This article appeared in the March 5, 2009, issue of ISO&Agent Weekly.
Some merchant-service providers are using a Web-based system called CardFellow.com to find and communicate with potential merchant clients, according to Ben Dwyer, founder and managing member of the Web site.
Merchants and providers register using the Web site, which disperses merchant information to providers and facilitates dialogue and quote negotiations between parties, says Dwyer.
"We're trying to facilitate the business of building a relationship between merchants and providers from start to finish," says Dwyer. "We're helping them find each other."
The service, which is in a test phase, is free for merchants. Providers can register for free but must pay a fee to send a quote to a merchant, says Dwyer. East Berlin, Conn.-based CardFellow does not get a portion of the provider's residual or income from any agreements signed using the site. Providers can choose to be listed in the provider directory, which merchants can search to view provider profiles, for a flat fee, Dwyer adds.
The quote prices providers pay change based on merchant type. A provider will pay between $7 and $8 to send a quote to an established, high-volume merchant, while a newly established merchant may cost $3 or $4, says Dwyer.
The site can make it easier for providers to reach new business, says Cheryl Bousquet, a consultant with Central Payment Corp., a Larkspur, Calif.-based ISO. "These merchants are actively looking for something we offer. It opens doors to business opportunities we didn't know existed," says Bousquet.
Merchants can "get three, four proposals all in one place without having to search 18 different Web sites to get it. It allows [service providers] to tap into markets we may not know are out there," she says.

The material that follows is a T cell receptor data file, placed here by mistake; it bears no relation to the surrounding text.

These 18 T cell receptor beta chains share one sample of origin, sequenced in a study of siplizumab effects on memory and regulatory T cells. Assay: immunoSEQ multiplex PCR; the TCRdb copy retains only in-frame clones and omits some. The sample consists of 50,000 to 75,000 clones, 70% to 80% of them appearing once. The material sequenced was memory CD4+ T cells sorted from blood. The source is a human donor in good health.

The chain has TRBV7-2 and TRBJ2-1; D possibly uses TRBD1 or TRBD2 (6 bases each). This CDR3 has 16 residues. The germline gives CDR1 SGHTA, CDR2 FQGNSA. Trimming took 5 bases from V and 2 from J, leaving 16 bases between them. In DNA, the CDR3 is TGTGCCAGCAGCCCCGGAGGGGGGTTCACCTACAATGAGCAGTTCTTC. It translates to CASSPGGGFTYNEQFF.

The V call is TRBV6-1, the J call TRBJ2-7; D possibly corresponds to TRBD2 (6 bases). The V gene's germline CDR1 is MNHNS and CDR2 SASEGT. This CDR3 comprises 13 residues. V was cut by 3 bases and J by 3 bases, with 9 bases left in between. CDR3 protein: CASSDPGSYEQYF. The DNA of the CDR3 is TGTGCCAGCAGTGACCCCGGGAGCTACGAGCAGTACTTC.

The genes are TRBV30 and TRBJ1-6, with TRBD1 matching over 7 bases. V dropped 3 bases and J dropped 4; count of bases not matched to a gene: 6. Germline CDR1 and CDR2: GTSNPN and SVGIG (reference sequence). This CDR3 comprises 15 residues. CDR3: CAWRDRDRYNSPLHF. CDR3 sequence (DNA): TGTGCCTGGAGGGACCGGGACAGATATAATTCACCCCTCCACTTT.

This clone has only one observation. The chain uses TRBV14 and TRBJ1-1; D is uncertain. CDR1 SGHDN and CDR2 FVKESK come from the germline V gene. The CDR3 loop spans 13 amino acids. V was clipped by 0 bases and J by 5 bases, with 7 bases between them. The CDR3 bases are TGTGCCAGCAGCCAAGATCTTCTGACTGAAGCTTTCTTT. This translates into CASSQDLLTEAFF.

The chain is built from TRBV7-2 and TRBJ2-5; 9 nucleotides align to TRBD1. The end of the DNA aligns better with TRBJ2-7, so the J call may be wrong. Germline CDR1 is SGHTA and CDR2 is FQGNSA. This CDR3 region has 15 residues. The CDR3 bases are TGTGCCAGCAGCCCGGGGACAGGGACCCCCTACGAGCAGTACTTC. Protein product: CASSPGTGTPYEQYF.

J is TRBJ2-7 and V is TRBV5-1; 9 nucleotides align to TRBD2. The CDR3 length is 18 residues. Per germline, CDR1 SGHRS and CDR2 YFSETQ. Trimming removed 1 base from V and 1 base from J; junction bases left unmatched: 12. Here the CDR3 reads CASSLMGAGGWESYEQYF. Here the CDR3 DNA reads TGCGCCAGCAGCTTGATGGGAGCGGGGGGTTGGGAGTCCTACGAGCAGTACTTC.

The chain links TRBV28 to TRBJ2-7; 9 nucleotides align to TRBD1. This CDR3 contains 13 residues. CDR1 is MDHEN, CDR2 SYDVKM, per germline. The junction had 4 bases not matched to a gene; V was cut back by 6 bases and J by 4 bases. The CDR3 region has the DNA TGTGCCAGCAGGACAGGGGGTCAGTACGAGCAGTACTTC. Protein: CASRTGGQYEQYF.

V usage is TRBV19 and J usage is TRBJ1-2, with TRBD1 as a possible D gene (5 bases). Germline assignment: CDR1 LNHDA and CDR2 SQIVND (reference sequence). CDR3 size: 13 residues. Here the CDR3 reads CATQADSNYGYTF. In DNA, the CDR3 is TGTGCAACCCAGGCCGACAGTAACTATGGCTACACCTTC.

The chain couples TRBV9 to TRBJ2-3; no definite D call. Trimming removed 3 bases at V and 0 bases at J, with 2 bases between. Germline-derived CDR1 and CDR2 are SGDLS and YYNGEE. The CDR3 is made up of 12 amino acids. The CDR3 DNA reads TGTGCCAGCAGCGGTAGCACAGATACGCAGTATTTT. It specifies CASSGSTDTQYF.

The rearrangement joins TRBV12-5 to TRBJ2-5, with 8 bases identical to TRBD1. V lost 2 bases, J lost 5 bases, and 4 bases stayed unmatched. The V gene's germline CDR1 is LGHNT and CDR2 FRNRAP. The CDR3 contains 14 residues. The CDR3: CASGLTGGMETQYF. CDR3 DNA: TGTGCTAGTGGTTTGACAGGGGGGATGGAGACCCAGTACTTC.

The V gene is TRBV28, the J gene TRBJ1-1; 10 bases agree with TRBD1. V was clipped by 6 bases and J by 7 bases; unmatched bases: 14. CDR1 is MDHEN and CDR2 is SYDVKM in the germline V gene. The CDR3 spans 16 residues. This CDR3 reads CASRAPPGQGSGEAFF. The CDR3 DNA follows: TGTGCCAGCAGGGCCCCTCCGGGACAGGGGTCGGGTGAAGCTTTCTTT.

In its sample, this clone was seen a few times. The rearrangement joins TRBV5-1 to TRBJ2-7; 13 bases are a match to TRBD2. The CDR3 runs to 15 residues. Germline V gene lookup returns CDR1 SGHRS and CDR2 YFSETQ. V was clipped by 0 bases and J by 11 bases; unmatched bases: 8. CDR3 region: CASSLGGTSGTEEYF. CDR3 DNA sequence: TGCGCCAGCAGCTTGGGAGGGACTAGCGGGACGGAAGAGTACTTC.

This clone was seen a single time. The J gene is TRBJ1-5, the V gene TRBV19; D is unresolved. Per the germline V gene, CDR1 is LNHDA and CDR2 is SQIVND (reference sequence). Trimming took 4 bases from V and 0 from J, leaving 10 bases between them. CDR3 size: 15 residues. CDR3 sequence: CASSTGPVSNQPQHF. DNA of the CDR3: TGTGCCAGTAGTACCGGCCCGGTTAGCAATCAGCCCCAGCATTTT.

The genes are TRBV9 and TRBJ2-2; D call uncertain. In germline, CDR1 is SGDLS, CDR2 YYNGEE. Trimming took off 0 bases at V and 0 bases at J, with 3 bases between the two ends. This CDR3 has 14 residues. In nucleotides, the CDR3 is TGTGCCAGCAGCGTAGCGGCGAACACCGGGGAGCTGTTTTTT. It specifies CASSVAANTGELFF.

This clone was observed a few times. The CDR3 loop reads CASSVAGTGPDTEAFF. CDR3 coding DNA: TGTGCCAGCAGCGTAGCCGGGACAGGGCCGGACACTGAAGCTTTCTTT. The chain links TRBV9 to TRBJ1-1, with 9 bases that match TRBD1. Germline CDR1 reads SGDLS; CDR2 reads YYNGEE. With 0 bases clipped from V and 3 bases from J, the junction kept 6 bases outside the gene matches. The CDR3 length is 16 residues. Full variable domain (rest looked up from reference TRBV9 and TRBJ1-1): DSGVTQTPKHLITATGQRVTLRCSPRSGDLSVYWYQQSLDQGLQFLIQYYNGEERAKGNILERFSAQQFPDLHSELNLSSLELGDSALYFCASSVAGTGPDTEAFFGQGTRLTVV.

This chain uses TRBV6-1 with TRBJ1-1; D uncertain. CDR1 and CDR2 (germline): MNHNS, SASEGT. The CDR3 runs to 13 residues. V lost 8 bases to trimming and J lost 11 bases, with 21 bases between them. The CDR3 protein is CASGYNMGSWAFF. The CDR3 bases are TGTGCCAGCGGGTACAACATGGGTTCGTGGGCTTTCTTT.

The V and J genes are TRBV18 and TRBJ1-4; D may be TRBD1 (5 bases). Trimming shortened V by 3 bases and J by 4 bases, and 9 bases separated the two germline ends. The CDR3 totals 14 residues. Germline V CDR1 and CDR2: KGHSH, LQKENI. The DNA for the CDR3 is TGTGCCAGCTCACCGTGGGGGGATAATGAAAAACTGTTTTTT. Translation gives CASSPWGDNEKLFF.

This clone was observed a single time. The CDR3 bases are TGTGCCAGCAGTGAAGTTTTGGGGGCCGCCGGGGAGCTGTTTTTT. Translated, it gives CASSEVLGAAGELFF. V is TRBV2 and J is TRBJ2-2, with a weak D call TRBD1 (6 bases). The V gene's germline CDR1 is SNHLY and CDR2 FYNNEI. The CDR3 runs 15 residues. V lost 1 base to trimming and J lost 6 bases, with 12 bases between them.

Bousquet has not yet closed a deal using the Web site, "but it's led to dialogue and merchant-relationship building," she says. "That's extremely important. Most deals come from relationships." Bousquet says she has sent up to 10 quotes to merchants using the site.
The Web site is a cost-effective way for service providers to market themselves to numerous merchants, says Mitch Lichterman, president of Autolink Payment Services, a Los Angeles-based processor. "I knock my head on the wall every day trying to think of how to reach businesses," says Lichterman. "We don't want to spam businesses, and we can't afford to buy radio ads." Lichterman has sent quotes to six merchants using the site but has not had any responses.
How It Works
A merchant can register with the site and create a business profile that includes the current transaction rates it is paying, the type of business and its credit standing, says Dwyer. The CardFellow system sends the merchant profiles to merchant-service providers that have registered with the site, he says.
After reviewing a merchant profile, a provider can choose to send the merchant a service quote. Merchants also can search for registered providers on the site, review provider information and request quotes.
A merchant interested in a quote or service provider can communicate with the provider via an online message board monitored by CardFellow, Dwyer says. The message board "keeps a log of the communication between the merchant and the provider," including all rate and fee negotiations, he says. "If a merchant or provider hits a snag in the sales process, they can hit a button and bring a CardFellow person in" the discussion, says Dwyer.
The Web site launched in a beta version Jan. 15. Dwyer hopes to release version 1.0 of the site by Aug. 1.
Dwyer continues to solicit feedback from site participants and make changes. "We've gotten great feedback from providers who are using it," he says. "We're looking to add services, like support for cash advances, in the future." The site currently offers processing quotes only.
One of the challenges for the Web site is to attract merchants, says Dwyer.
"Merchants are going to be the biggest hurdle," he says, adding that CardFellow has not marketed heavily to attract merchants because the site is still being tested.
Reaching merchants on a large scale will be a challenge, says Lichterman. CardFellow's "biggest challenge is going out and marketing," he says. "The real question is whether merchants will join."
Many of the merchants registered with the site are start-up telecommunications or online businesses, says Tom Nesbitt, a senior financial advisor with Pinnacle Payment Solutions, a Miami-based ISO. Nesbitt has seen only two requests from existing merchants.
Though Nesbitt has not communicated yet with a merchant using the system, he believes the system is a "great concept" for service providers. "From the point of being able to see a request from a merchant, go in, read what they want and realize if we have it, it's so easy," he says.